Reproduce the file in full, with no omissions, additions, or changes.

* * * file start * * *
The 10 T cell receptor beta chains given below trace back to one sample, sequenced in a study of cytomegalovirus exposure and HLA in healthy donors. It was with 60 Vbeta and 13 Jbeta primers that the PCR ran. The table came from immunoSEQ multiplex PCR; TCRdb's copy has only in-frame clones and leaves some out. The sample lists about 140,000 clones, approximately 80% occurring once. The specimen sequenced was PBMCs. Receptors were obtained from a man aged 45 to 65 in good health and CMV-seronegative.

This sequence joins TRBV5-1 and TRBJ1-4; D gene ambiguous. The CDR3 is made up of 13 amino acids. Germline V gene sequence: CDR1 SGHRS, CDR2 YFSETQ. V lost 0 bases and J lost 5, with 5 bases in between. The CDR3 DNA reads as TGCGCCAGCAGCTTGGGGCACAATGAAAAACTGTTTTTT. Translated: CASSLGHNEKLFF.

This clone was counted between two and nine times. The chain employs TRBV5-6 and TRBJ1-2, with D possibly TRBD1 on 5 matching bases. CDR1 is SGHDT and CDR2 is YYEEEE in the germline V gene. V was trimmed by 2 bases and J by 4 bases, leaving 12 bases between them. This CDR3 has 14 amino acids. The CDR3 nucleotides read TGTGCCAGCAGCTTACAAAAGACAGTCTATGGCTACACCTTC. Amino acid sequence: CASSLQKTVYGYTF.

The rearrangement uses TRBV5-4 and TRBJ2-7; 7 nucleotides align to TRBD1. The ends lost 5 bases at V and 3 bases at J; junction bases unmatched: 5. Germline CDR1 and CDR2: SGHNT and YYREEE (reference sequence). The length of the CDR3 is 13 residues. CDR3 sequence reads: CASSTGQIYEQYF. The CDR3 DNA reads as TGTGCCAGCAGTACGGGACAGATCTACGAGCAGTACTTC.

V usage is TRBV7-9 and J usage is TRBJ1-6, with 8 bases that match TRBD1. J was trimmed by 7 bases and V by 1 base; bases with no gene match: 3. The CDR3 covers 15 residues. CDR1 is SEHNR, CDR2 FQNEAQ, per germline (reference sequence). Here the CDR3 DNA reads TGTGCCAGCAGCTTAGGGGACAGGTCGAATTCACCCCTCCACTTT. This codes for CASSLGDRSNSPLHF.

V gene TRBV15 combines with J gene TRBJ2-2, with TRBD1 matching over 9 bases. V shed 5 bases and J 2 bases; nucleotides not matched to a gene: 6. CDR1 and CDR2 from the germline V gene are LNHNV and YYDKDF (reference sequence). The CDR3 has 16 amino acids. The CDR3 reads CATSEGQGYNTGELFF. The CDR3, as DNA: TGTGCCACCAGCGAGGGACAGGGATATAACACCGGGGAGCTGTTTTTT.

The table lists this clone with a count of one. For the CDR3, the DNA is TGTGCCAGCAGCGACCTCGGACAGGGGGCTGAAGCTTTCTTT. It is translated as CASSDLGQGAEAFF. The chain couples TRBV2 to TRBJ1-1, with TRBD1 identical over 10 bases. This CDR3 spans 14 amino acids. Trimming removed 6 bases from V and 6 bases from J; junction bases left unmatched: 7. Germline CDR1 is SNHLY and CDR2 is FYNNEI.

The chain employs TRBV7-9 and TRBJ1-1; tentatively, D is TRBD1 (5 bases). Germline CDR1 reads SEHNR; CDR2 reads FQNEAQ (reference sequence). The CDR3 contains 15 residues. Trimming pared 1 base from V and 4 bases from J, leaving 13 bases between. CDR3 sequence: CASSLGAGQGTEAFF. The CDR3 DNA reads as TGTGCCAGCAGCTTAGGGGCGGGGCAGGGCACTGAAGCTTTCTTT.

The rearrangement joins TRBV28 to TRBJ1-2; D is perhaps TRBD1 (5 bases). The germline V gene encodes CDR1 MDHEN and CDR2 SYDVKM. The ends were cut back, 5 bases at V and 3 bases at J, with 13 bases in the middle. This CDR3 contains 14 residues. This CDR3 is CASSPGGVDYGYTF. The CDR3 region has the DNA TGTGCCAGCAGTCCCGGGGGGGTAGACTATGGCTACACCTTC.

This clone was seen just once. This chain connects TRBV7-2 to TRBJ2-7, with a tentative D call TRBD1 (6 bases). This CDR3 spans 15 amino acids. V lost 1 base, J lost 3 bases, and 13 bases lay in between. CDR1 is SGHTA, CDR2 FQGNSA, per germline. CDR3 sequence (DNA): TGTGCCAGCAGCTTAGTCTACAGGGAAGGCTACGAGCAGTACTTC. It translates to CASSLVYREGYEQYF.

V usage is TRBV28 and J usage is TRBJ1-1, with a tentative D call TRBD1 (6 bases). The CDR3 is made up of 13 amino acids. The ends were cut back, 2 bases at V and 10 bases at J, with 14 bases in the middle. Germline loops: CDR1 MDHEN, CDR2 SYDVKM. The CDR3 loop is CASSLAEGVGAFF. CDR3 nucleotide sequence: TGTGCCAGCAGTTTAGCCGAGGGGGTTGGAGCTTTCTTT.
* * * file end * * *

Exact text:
The 10 T cell receptor beta chains given below trace back to one sample, sequenced in a study of cytomegalovirus exposure and HLA in healthy donors. It was with 60 Vbeta and 13 Jbeta primers that the PCR ran. The table came from immunoSEQ multiplex PCR; TCRdb's copy has only in-frame clones and leaves some out. The sample lists about 140,000 clones, approximately 80% occurring once. The specimen sequenced was PBMCs. Receptors were obtained from a man aged 45 to 65 in good health and CMV-seronegative.

This sequence joins TRBV5-1 and TRBJ1-4; D gene ambiguous. The CDR3 is made up of 13 amino acids. Germline V gene sequence: CDR1 SGHRS, CDR2 YFSETQ. V lost 0 bases and J lost 5, with 5 bases in between. The CDR3 DNA reads as TGCGCCAGCAGCTTGGGGCACAATGAAAAACTGTTTTTT. Translated: CASSLGHNEKLFF.

This clone was counted between two and nine times. The chain employs TRBV5-6 and TRBJ1-2, with D possibly TRBD1 on 5 matching bases. CDR1 is SGHDT and CDR2 is YYEEEE in the germline V gene. V was trimmed by 2 bases and J by 4 bases, leaving 12 bases between them. This CDR3 has 14 amino acids. The CDR3 nucleotides read TGTGCCAGCAGCTTACAAAAGACAGTCTATGGCTACACCTTC. Amino acid sequence: CASSLQKTVYGYTF.

The rearrangement uses TRBV5-4 and TRBJ2-7; 7 nucleotides align to TRBD1. The ends lost 5 bases at V and 3 bases at J; junction bases unmatched: 5. Germline CDR1 and CDR2: SGHNT and YYREEE (reference sequence). The length of the CDR3 is 13 residues. CDR3 sequence reads: CASSTGQIYEQYF. The CDR3 DNA reads as TGTGCCAGCAGTACGGGACAGATCTACGAGCAGTACTTC.

V usage is TRBV7-9 and J usage is TRBJ1-6, with 8 bases that match TRBD1. J was trimmed by 7 bases and V by 1 base; bases with no gene match: 3. The CDR3 covers 15 residues. CDR1 is SEHNR, CDR2 FQNEAQ, per germline (reference sequence). Here the CDR3 DNA reads TGTGCCAGCAGCTTAGGGGACAGGTCGAATTCACCCCTCCACTTT. This codes for CASSLGDRSNSPLHF.

V gene TRBV15 combines with J gene TRBJ2-2, with TRBD1 matching over 9 bases. V shed 5 bases and J 2 bases; nucleotides not matched to a gene: 6. CDR1 and CDR2 from the germline V gene are LNHNV and YYDKDF (reference sequence). The CDR3 has 16 amino acids. The CDR3 reads CATSEGQGYNTGELFF. The CDR3, as DNA: TGTGCCACCAGCGAGGGACAGGGATATAACACCGGGGAGCTGTTTTTT.

The table lists this clone with a count of one. For the CDR3, the DNA is TGTGCCAGCAGCGACCTCGGACAGGGGGCTGAAGCTTTCTTT. It is translated as CASSDLGQGAEAFF. The chain couples TRBV2 to TRBJ1-1, with TRBD1 identical over 10 bases. This CDR3 spans 14 amino acids. Trimming removed 6 bases from V and 6 bases from J; junction bases left unmatched: 7. Germline CDR1 is SNHLY and CDR2 is FYNNEI.

The chain employs TRBV7-9 and TRBJ1-1; tentatively, D is TRBD1 (5 bases). Germline CDR1 reads SEHNR; CDR2 reads FQNEAQ (reference sequence). The CDR3 contains 15 residues. Trimming pared 1 base from V and 4 bases from J, leaving 13 bases between. CDR3 sequence: CASSLGAGQGTEAFF. The CDR3 DNA reads as TGTGCCAGCAGCTTAGGGGCGGGGCAGGGCACTGAAGCTTTCTTT.

The rearrangement joins TRBV28 to TRBJ1-2; D is perhaps TRBD1 (5 bases). The germline V gene encodes CDR1 MDHEN and CDR2 SYDVKM. The ends were cut back, 5 bases at V and 3 bases at J, with 13 bases in the middle. This CDR3 contains 14 residues. This CDR3 is CASSPGGVDYGYTF. The CDR3 region has the DNA TGTGCCAGCAGTCCCGGGGGGGTAGACTATGGCTACACCTTC.

This clone was seen just once. This chain connects TRBV7-2 to TRBJ2-7, with a tentative D call TRBD1 (6 bases). This CDR3 spans 15 amino acids. V lost 1 base, J lost 3 bases, and 13 bases lay in between. CDR1 is SGHTA, CDR2 FQGNSA, per germline. CDR3 sequence (DNA): TGTGCCAGCAGCTTAGTCTACAGGGAAGGCTACGAGCAGTACTTC. It translates to CASSLVYREGYEQYF.

V usage is TRBV28 and J usage is TRBJ1-1, with a tentative D call TRBD1 (6 bases). The CDR3 is made up of 13 amino acids. The ends were cut back, 2 bases at V and 10 bases at J, with 14 bases in the middle. Germline loops: CDR1 MDHEN, CDR2 SYDVKM. The CDR3 loop is CASSLAEGVGAFF. CDR3 nucleotide sequence: TGTGCCAGCAGTTTAGCCGAGGGGGTTGGAGCTTTCTTT.